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Divine Presence in Spain and Western Europe 1500–1960

Visions, Religious Images and Photographs

By William A. Christian, Jr.

Publication Year: 2012

This study addresses the relation of people to divine beings in contemporary and historical communities, as exemplified in three strands. One is a long tradition of visions of mysterious wayfarers in rural Spain who bring otherworldly news and help, including recent examples. Another treats the seeming vivification of religious images—statues, paintings, engravings, and photographs apparently exuding blood, sweat and tears in Spanish homes and churches  in the early modern period and the revival of the phenomenon throughout Europe in the twentieth century.  Of special interest is the third strand of the book: the transposition of medieval and early modern representations of the relations between humans and the divine into the modern art of photography. Christian presents a pictorial examination of the phenomenon with a large number of religious images, commercial postcards and family photographs from the first half of past century Europe.

Published by: Central European University Press

Title Page, Copyright, Dedication

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pp. i-v

Table of Contents

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pp. vii-viii

List of Figures

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pp. ix-xvii

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Preface

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pp. 1-4

In addition to sensitivity, joy and commitment, Natalie Davis brought to early modern European religious history the serene pluralism of the new field of religious studies. This approach, following William James, did not work out from a given theology and did not take sides...

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Chapter 1. Toribia del Val and the Mysterious Wayfarer of Casas de Benítez

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pp. 5-44

For several years the medievalist Lisa Bitel and the photographer Matt Gainer attended the monthly visions of María Paula Acuña, a mother of six in her fifties, in the Mojave Desert of California. I went twice, taking students. Typically, hundreds of Latino-American pilgrims would be waiting when María...

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Chapter 2. Images as Beings: Blood, Sweat, and Tears1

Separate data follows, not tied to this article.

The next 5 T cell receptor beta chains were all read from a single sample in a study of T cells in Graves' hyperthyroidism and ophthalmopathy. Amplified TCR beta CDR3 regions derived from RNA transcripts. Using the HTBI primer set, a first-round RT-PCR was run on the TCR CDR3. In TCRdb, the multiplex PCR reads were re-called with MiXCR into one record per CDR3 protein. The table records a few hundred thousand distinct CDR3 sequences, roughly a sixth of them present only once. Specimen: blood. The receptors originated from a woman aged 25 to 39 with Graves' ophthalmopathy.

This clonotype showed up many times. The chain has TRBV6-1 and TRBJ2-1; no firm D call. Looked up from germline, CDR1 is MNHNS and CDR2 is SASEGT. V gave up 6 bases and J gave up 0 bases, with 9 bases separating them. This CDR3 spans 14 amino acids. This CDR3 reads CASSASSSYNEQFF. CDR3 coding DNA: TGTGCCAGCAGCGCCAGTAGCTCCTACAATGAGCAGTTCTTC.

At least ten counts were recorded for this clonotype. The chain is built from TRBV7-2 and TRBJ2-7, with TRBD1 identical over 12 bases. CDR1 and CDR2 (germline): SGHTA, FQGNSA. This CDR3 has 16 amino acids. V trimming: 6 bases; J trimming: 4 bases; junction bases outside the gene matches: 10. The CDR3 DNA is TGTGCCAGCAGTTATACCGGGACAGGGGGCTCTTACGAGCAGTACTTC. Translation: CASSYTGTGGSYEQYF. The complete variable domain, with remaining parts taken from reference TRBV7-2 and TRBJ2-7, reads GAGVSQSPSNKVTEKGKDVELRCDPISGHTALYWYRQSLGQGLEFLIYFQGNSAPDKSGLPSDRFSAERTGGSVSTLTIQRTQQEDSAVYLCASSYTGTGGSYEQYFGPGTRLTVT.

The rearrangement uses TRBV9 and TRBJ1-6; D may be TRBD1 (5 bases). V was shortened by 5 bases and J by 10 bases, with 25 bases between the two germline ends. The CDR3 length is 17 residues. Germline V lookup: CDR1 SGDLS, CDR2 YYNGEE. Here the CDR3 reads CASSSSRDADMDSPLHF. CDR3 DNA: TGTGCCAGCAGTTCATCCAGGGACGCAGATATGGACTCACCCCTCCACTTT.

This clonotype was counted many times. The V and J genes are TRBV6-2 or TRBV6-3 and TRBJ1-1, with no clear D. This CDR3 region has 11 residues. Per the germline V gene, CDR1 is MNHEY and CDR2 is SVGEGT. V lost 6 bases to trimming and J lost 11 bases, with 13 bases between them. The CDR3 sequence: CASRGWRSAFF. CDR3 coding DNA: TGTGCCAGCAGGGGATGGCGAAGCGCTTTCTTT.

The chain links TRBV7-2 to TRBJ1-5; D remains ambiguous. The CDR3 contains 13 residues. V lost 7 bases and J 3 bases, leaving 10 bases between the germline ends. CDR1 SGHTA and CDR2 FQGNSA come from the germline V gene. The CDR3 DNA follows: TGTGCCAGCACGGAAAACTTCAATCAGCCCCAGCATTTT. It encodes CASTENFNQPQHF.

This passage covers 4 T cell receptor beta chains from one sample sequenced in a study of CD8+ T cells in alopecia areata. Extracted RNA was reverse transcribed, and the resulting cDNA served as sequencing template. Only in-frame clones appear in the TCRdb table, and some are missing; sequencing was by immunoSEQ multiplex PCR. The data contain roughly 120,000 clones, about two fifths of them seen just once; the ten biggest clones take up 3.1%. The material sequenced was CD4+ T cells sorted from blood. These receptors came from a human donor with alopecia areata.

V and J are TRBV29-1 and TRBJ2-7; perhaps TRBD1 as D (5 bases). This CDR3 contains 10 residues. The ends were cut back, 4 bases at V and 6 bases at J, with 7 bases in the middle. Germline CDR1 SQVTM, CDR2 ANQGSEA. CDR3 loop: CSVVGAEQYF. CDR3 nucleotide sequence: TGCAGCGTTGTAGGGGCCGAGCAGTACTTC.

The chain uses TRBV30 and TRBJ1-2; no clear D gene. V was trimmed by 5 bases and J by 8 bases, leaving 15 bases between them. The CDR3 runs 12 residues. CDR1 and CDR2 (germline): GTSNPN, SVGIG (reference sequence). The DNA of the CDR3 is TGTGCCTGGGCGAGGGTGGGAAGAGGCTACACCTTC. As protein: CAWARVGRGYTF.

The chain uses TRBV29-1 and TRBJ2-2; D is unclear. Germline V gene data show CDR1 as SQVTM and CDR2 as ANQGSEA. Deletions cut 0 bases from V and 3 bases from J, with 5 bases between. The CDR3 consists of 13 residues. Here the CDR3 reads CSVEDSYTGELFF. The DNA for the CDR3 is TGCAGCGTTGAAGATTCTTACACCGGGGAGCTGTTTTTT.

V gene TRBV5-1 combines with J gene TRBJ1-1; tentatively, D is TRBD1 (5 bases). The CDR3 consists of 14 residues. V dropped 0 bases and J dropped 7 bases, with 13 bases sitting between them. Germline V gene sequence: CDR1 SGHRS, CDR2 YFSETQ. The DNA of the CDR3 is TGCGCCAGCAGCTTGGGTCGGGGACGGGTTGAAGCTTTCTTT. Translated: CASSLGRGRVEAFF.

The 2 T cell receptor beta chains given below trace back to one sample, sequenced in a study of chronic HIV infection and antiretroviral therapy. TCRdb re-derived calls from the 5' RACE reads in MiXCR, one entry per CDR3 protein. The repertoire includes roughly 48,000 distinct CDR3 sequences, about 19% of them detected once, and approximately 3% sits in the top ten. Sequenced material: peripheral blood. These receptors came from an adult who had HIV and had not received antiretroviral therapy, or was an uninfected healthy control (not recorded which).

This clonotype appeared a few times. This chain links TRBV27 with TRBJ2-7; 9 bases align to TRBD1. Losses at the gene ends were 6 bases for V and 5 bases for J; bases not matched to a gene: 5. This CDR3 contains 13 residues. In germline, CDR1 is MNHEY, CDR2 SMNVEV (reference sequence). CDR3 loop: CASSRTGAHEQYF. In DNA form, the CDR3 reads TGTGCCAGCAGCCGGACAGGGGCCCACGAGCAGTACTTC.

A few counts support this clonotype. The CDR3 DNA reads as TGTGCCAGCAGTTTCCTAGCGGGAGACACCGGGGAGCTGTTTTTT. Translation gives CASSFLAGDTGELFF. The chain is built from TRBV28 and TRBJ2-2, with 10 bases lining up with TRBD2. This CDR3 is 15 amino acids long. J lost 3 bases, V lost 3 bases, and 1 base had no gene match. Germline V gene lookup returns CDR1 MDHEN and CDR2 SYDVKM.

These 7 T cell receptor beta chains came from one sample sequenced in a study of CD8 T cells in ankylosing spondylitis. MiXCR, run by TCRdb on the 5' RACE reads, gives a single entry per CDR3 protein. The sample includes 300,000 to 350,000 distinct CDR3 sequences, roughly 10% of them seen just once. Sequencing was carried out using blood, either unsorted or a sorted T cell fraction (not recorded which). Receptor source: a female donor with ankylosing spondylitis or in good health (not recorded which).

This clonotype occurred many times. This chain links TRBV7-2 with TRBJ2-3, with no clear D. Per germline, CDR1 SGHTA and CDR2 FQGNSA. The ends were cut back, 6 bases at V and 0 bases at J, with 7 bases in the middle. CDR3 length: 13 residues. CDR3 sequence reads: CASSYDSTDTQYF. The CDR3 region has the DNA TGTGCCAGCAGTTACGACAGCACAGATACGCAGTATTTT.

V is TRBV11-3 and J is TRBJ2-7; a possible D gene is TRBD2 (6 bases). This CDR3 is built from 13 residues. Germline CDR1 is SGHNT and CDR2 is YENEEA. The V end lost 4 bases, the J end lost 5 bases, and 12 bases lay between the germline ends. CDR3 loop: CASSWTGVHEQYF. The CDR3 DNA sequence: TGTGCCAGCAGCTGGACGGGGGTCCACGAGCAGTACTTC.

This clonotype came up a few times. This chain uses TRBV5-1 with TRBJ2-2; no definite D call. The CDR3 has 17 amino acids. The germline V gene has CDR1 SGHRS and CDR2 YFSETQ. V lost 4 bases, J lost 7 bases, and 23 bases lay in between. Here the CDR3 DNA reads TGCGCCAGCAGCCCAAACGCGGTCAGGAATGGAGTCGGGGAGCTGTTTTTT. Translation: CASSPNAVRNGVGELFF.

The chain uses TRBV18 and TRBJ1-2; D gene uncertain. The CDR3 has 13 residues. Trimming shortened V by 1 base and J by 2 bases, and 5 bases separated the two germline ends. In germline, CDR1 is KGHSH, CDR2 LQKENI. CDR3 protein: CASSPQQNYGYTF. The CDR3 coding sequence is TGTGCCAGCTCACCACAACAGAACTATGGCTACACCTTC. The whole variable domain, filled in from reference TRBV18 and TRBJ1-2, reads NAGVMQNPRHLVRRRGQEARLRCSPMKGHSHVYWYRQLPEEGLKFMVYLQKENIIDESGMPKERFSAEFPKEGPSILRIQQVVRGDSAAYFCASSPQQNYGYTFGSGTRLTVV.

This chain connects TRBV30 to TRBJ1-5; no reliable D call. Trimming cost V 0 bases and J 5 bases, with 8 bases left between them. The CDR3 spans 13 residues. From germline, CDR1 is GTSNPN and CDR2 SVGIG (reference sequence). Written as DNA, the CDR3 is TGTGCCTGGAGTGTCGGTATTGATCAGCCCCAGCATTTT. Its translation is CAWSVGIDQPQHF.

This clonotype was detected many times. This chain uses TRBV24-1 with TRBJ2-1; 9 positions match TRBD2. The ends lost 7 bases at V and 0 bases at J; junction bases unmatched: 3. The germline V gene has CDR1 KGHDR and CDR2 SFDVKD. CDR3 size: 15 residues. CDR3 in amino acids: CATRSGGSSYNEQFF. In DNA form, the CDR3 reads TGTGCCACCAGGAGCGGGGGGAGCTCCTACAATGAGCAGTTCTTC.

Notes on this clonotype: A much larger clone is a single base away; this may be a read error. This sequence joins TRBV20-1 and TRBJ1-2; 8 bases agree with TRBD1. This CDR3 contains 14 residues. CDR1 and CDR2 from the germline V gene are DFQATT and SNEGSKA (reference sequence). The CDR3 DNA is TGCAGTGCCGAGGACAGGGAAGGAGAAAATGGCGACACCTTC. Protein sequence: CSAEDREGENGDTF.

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pp. 45-96

Toribia del Val introduced one of the ways of connecting with the divine: the visit of a supernatural with counsel and instructions for a specific purpose, in her case to end a drought in 1931. Because Toribia saw the visitor and no one else did...

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Chapter 3. Presence, Absence and the Supernatural in Postcard and Family Photographs, Europe 1895–19201

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pp. 97-101

Illustrating the two previous chapters about visits by pilgrim strangers and images that seemed to come alive were statues, paintings, engravings, and photographs. This chapter deals with the passage of art to photography in the representation of visions. ...

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Visions depicted [with Images]

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pp. 102-131

Photography brought an immediacy to the depiction of visions, but at the same time presented a basic problem, one that has always been present for people seeing others have visions: by definition one cannot see what only seers see (Fig. 47). ...

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Connecting with the Absent and the Supernaturals [with Images]

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pp. 132-161

Composite images, whether by photomontage, multiple exposure, sandwiched negatives, or other techniques, provided other solutions to the depiction of visions.14 Since the earliest days of their craft, photographers had experimented with combinations.15 ...

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Supernaturals and the Absent in World War I postcards [with Images]

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pp. 162-201

In France, as the prospect of conflict with Germany increased, starting June 30, 1913, first two girls, then scores of adults, began to have visions in the village of Alzonne, 10 kilometers from Carcassonne. The visions started in poplars on the bank of the River Fresquel, then spread to the sky above the highway...

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Absence in family photographs around World War I [with Images]

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pp. 202-231

Photomontage was used in real, studio portraits as well (the examples I have are Spanish, French, Belgian, Dutch, Russian and Italian) to unite couples and families separated by emigration, military service, imprisonment or death. For separation is an intimation of death, death once removed. ...

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Summing up

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pp. 232-234

If one conclusion from these three chapters would be that very little religious gets permanently thrown away, another would be that people embody history, literature, images. History is important, because what happened to our families, our towns, our nations...

Endnotes

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pp. 235-265

Bibliography

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pp. 267-286

Index

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pp. 287-310

Back Cover

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E-ISBN-13: 9786155053382
Print-ISBN-13: 9786155053375

Page Count: 330
Illustrations: 174 B&W illustrations
Publication Year: 2012

Series Title: The Natalie Zemon Davis Annual Lecture Ser